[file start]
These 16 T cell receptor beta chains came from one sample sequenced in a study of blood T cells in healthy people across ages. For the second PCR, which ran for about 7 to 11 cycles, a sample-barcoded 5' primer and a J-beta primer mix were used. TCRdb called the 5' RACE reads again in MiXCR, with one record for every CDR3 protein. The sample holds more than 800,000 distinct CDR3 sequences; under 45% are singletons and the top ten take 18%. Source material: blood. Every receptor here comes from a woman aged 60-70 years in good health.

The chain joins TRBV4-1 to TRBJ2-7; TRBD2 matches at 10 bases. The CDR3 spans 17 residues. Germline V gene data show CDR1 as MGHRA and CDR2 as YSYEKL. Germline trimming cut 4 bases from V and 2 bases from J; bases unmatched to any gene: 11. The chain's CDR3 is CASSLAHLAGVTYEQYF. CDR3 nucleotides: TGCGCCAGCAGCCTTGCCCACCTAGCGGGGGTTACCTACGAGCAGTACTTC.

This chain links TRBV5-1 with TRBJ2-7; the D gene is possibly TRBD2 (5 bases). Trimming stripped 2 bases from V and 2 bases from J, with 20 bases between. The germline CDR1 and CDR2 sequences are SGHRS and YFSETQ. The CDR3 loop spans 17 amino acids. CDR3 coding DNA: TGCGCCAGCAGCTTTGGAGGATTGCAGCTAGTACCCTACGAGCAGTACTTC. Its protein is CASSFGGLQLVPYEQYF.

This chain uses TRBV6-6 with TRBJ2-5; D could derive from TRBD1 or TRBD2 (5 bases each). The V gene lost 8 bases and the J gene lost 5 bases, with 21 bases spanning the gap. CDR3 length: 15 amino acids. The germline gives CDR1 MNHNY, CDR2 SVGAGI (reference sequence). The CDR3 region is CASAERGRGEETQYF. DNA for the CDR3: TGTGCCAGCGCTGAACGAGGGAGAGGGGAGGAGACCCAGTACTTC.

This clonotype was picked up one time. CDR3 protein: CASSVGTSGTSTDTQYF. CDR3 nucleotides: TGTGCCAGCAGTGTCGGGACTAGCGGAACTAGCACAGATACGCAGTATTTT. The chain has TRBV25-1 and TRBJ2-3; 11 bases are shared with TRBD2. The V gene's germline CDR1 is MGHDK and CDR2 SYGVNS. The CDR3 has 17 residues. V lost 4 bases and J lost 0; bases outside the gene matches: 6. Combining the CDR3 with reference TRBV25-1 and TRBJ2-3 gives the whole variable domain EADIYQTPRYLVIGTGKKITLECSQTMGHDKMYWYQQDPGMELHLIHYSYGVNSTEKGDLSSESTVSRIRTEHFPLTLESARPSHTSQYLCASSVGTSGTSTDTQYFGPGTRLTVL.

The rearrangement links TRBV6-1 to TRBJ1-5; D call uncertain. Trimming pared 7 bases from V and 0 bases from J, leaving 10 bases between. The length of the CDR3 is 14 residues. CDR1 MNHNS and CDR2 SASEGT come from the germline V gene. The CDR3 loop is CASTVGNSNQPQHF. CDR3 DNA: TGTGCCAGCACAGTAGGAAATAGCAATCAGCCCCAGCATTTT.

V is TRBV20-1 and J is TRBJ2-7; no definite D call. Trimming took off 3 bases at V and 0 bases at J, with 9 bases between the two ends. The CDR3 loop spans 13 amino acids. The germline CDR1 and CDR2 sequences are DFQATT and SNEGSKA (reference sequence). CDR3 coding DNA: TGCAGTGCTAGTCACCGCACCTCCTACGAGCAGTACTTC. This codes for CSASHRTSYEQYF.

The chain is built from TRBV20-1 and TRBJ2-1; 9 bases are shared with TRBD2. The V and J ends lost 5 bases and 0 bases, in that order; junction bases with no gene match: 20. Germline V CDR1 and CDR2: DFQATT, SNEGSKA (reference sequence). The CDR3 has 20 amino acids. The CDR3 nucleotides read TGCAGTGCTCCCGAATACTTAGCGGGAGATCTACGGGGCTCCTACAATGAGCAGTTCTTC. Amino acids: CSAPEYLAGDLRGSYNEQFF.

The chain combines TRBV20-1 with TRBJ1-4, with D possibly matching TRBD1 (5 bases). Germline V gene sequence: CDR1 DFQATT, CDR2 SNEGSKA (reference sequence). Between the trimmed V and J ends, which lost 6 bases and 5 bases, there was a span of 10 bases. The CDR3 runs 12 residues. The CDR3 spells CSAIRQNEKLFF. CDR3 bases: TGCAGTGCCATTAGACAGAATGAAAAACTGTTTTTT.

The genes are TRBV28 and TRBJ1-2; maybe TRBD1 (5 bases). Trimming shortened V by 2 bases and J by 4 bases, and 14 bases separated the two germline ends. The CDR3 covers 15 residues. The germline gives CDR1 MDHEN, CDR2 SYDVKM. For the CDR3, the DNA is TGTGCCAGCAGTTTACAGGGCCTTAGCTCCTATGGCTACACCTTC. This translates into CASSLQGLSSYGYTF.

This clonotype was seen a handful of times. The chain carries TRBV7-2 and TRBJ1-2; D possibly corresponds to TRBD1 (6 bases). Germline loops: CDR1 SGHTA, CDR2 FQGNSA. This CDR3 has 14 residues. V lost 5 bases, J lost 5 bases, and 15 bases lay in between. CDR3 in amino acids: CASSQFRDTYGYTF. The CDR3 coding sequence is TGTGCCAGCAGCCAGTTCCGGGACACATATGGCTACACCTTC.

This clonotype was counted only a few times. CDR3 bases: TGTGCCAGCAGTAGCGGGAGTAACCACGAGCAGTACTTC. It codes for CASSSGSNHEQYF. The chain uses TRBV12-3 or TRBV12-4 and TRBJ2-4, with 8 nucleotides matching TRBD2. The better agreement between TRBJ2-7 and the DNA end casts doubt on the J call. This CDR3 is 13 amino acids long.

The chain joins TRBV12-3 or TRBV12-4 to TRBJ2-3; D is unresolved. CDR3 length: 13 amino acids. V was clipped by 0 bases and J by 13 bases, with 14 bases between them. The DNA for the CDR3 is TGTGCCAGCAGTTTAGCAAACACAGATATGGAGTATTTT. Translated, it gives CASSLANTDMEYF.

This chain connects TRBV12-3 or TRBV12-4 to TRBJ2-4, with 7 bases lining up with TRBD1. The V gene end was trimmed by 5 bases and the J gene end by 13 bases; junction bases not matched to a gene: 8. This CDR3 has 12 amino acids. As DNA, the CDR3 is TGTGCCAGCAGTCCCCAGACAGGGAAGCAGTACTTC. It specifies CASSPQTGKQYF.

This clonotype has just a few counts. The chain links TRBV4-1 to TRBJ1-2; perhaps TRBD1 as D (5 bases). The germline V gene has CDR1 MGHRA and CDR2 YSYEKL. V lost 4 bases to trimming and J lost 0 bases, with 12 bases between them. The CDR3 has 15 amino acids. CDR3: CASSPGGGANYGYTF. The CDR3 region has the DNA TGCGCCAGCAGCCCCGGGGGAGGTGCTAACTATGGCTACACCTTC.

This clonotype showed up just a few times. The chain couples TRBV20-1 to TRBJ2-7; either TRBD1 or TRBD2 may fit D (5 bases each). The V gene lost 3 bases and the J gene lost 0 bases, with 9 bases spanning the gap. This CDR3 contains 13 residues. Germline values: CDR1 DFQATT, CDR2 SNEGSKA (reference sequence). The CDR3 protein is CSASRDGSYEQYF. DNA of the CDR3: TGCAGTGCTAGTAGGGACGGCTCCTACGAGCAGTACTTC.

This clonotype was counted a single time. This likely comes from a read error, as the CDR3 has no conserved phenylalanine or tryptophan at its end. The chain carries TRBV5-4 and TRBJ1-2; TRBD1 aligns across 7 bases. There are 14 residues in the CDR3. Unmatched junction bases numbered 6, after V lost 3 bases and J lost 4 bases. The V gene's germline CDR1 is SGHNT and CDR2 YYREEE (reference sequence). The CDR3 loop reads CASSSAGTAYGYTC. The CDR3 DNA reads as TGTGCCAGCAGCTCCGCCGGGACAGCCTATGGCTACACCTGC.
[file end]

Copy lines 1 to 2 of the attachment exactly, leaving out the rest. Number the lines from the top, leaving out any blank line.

These 16 T cell receptor beta chains came from one sample sequenced in a study of blood T cells in healthy people across ages. For the second PCR, which ran for about 7 to 11 cycles, a sample-barcoded 5' primer and a J-beta primer mix were used. TCRdb called the 5' RACE reads again in MiXCR, with one record for every CDR3 protein. The sample holds more than 800,000 distinct CDR3 sequences; under 45% are singletons and the top ten take 18%. Source material: blood. Every receptor here comes from a woman aged 60-70 years in good health.

The chain joins TRBV4-1 to TRBJ2-7; TRBD2 matches at 10 bases. The CDR3 spans 17 residues. Germline V gene data show CDR1 as MGHRA and CDR2 as YSYEKL. Germline trimming cut 4 bases from V and 2 bases from J; bases unmatched to any gene: 11. The chain's CDR3 is CASSLAHLAGVTYEQYF. CDR3 nucleotides: TGCGCCAGCAGCCTTGCCCACCTAGCGGGGGTTACCTACGAGCAGTACTTC.